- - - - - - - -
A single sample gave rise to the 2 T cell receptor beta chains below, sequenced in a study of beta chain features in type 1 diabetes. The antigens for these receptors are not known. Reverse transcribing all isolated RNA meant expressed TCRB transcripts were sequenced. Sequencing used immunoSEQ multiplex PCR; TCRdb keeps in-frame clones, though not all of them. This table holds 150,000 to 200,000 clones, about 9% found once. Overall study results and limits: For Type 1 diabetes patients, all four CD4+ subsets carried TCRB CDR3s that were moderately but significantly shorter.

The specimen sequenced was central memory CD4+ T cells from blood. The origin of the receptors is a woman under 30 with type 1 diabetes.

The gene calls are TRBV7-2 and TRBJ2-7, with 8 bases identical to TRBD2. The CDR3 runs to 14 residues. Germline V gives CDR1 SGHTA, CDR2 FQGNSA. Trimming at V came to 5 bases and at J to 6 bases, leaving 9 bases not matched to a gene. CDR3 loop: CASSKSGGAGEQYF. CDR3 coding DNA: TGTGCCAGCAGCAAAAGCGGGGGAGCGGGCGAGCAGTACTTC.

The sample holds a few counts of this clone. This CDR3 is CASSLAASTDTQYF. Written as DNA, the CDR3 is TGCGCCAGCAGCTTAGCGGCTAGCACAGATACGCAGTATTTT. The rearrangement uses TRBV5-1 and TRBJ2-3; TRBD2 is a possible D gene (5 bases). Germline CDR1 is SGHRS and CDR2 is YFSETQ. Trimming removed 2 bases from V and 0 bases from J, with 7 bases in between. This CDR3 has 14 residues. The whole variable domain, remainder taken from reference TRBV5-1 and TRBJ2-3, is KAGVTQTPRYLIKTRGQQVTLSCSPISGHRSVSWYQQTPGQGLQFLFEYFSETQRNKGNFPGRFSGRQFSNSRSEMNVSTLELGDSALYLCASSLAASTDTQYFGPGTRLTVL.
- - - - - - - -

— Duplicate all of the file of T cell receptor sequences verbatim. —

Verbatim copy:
A single sample gave rise to the 2 T cell receptor beta chains below, sequenced in a study of beta chain features in type 1 diabetes. The antigens for these receptors are not known. Reverse transcribing all isolated RNA meant expressed TCRB transcripts were sequenced. Sequencing used immunoSEQ multiplex PCR; TCRdb keeps in-frame clones, though not all of them. This table holds 150,000 to 200,000 clones, about 9% found once. Overall study results and limits: For Type 1 diabetes patients, all four CD4+ subsets carried TCRB CDR3s that were moderately but significantly shorter.

The specimen sequenced was central memory CD4+ T cells from blood. The origin of the receptors is a woman under 30 with type 1 diabetes.

The gene calls are TRBV7-2 and TRBJ2-7, with 8 bases identical to TRBD2. The CDR3 runs to 14 residues. Germline V gives CDR1 SGHTA, CDR2 FQGNSA. Trimming at V came to 5 bases and at J to 6 bases, leaving 9 bases not matched to a gene. CDR3 loop: CASSKSGGAGEQYF. CDR3 coding DNA: TGTGCCAGCAGCAAAAGCGGGGGAGCGGGCGAGCAGTACTTC.

The sample holds a few counts of this clone. This CDR3 is CASSLAASTDTQYF. Written as DNA, the CDR3 is TGCGCCAGCAGCTTAGCGGCTAGCACAGATACGCAGTATTTT. The rearrangement uses TRBV5-1 and TRBJ2-3; TRBD2 is a possible D gene (5 bases). Germline CDR1 is SGHRS and CDR2 is YFSETQ. Trimming removed 2 bases from V and 0 bases from J, with 7 bases in between. This CDR3 has 14 residues. The whole variable domain, remainder taken from reference TRBV5-1 and TRBJ2-3, is KAGVTQTPRYLIKTRGQQVTLSCSPISGHRSVSWYQQTPGQGLQFLFEYFSETQRNKGNFPGRFSGRQFSNSRSEMNVSTLELGDSALYLCASSLAASTDTQYFGPGTRLTVL.